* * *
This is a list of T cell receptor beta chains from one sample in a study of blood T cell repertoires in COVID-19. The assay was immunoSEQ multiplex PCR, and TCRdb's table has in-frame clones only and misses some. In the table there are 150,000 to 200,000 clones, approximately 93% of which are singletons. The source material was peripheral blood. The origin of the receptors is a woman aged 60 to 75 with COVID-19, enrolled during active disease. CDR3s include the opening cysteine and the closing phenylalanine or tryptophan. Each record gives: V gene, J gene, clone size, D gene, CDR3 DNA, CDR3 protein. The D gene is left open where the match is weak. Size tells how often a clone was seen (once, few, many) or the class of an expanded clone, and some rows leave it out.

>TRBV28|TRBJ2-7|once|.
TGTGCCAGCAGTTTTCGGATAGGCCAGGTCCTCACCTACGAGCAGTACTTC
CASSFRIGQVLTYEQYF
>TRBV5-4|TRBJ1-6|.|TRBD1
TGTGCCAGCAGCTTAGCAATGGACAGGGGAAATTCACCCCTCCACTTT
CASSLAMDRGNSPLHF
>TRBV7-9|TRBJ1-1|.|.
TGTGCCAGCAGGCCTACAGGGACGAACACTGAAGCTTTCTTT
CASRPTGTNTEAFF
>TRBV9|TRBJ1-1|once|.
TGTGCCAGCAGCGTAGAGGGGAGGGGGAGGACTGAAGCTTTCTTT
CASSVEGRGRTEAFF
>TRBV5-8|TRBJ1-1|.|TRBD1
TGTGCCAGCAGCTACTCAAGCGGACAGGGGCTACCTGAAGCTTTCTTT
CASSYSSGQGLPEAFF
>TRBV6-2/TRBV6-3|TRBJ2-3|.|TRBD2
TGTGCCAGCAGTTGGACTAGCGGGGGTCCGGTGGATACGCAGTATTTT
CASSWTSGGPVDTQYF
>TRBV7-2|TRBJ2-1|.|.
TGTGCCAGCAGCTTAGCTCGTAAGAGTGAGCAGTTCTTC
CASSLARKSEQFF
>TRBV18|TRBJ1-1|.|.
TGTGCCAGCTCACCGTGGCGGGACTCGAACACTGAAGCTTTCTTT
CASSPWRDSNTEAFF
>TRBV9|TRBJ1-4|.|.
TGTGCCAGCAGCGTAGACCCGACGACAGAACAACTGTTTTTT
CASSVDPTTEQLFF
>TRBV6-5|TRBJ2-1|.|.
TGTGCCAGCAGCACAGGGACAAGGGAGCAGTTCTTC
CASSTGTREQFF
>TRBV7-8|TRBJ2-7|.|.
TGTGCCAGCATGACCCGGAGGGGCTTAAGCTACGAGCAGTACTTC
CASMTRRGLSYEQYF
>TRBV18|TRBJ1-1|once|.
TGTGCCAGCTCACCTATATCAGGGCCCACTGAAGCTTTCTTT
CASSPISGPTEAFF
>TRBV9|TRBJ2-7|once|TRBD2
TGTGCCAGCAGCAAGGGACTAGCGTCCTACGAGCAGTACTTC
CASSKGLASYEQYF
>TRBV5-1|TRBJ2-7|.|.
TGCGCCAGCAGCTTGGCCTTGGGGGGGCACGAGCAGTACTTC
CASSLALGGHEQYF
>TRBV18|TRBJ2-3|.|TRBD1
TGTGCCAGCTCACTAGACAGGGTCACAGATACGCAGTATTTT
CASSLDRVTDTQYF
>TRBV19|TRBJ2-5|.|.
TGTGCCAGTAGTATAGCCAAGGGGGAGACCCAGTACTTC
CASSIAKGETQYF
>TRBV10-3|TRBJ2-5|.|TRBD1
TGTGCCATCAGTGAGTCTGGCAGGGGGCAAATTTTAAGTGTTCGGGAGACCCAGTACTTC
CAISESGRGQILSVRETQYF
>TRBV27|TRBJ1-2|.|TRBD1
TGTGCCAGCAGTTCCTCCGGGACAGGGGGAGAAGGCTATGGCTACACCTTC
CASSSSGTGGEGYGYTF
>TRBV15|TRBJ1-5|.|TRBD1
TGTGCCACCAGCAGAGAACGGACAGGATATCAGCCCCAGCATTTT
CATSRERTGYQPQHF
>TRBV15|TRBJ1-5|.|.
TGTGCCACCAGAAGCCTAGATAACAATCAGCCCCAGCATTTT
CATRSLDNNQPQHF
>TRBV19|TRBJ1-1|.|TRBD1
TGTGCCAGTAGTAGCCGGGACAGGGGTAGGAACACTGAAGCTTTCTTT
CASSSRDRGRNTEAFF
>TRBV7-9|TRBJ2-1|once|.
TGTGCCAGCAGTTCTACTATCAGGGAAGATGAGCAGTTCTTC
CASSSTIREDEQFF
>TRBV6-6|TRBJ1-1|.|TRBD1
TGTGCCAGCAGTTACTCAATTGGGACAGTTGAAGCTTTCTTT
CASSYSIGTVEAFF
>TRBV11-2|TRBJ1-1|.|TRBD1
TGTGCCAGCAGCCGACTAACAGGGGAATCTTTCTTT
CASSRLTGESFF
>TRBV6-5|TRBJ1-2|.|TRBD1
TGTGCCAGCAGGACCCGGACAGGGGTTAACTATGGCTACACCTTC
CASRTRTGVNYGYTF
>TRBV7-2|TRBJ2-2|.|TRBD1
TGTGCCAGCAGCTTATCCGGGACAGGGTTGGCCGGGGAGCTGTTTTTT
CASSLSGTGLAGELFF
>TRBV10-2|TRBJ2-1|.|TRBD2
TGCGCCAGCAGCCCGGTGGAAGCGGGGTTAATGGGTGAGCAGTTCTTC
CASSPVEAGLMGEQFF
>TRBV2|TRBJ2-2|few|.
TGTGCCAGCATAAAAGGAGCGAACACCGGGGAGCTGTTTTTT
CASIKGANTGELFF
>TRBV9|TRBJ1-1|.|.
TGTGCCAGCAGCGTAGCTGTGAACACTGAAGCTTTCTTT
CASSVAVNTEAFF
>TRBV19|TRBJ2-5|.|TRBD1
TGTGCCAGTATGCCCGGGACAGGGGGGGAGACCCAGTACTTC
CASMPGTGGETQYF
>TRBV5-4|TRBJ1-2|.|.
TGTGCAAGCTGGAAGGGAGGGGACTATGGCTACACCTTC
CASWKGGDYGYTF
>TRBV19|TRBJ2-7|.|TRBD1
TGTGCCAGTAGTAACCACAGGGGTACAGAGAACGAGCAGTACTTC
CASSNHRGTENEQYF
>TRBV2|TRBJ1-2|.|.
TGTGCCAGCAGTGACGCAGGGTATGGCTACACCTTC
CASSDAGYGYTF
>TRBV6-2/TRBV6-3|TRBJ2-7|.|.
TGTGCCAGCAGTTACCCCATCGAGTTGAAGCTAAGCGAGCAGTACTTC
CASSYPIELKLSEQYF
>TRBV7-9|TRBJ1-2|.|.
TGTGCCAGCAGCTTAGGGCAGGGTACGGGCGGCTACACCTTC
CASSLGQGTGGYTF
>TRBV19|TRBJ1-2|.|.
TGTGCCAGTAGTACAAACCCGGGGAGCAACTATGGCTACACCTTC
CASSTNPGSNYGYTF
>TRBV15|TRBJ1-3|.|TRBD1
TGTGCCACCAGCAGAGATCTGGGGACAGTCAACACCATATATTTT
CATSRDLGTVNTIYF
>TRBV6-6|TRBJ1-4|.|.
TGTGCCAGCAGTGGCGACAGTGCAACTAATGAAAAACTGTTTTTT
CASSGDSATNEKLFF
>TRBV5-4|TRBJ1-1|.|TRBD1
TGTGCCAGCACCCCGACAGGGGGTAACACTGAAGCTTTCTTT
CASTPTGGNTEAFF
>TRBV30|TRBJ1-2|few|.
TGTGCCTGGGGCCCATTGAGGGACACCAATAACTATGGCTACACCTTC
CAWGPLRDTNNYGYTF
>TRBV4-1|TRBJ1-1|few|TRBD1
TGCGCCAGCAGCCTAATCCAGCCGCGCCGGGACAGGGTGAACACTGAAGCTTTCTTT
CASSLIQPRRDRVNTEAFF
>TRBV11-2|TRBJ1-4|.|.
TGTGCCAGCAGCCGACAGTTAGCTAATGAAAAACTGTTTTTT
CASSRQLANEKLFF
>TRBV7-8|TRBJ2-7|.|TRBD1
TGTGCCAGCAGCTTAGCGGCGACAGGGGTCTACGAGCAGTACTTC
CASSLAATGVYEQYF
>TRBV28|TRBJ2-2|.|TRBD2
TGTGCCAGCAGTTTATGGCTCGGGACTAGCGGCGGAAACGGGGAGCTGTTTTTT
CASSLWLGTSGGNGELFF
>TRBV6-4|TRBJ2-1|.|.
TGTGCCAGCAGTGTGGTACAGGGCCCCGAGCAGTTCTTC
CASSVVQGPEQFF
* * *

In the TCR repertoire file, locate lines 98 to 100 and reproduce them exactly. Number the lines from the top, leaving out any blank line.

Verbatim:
>TRBV2|TRBJ1-2|.|.
TGTGCCAGCAGTGACGCAGGGTATGGCTACACCTTC
CASSDAGYGYTF